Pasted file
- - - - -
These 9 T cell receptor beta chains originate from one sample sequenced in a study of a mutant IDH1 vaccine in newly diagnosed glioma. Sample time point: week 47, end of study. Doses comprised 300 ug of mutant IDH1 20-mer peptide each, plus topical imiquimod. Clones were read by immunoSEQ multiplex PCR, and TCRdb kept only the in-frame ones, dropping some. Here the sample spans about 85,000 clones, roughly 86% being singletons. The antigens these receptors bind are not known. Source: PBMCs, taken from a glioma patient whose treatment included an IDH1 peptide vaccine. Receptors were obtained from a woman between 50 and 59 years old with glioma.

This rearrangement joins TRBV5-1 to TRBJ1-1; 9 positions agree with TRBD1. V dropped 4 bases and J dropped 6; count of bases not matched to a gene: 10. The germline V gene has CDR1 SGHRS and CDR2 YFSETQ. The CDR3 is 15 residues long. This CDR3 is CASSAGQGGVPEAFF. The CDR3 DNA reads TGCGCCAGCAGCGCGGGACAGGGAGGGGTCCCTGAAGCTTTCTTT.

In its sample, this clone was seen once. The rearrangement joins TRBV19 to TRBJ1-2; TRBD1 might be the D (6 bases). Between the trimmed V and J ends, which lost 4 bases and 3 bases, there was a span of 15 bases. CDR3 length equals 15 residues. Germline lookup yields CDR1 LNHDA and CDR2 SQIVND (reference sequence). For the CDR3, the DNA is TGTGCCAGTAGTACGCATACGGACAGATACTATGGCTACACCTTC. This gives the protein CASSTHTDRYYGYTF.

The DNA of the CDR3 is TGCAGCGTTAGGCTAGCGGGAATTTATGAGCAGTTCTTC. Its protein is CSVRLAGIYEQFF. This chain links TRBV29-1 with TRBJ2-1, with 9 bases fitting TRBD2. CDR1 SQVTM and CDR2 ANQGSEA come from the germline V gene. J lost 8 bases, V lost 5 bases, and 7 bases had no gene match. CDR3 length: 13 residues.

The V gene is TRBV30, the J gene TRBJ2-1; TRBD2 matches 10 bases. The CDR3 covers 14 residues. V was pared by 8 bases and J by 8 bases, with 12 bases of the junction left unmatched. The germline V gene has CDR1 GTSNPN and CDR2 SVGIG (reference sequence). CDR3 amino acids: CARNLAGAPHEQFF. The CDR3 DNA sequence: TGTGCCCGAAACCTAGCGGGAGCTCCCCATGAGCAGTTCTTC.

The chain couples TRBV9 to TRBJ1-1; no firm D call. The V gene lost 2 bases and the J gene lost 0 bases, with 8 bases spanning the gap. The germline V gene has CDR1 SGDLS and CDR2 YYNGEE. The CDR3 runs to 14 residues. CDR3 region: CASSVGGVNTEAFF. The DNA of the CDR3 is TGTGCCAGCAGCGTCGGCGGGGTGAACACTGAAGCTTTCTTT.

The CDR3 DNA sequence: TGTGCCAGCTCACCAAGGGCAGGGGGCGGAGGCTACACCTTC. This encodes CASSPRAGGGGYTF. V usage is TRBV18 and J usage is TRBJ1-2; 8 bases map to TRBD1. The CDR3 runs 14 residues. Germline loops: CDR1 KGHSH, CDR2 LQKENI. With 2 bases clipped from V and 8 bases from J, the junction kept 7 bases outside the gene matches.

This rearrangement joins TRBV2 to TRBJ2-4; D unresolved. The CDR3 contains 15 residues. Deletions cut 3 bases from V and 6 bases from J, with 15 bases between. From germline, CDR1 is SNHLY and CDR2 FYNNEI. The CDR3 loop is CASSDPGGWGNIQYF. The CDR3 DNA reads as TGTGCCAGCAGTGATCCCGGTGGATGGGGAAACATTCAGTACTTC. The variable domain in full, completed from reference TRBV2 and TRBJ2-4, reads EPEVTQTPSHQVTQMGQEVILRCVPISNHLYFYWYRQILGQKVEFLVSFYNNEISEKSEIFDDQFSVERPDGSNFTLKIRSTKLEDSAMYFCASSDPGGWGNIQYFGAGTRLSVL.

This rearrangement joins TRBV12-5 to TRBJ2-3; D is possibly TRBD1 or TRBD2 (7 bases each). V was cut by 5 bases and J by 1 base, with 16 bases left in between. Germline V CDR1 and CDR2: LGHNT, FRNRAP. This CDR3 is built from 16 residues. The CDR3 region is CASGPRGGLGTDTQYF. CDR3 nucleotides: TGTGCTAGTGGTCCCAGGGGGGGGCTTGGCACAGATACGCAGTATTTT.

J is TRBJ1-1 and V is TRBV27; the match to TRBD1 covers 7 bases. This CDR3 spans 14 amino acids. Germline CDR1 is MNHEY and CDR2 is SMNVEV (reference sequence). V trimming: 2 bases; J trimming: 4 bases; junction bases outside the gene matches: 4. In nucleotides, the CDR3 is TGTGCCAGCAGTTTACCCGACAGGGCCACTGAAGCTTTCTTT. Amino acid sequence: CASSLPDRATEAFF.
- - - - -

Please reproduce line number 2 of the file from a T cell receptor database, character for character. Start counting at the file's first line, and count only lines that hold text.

This rearrangement joins TRBV5-1 to TRBJ1-1; 9 positions agree with TRBD1. V dropped 4 bases and J dropped 6; count of bases not matched to a gene: 10. The germline V gene has CDR1 SGHRS and CDR2 YFSETQ. The CDR3 is 15 residues long. This CDR3 is CASSAGQGGVPEAFF. The CDR3 DNA reads TGCGCCAGCAGCGCGGGACAGGGAGGGGTCCCTGAAGCTTTCTTT.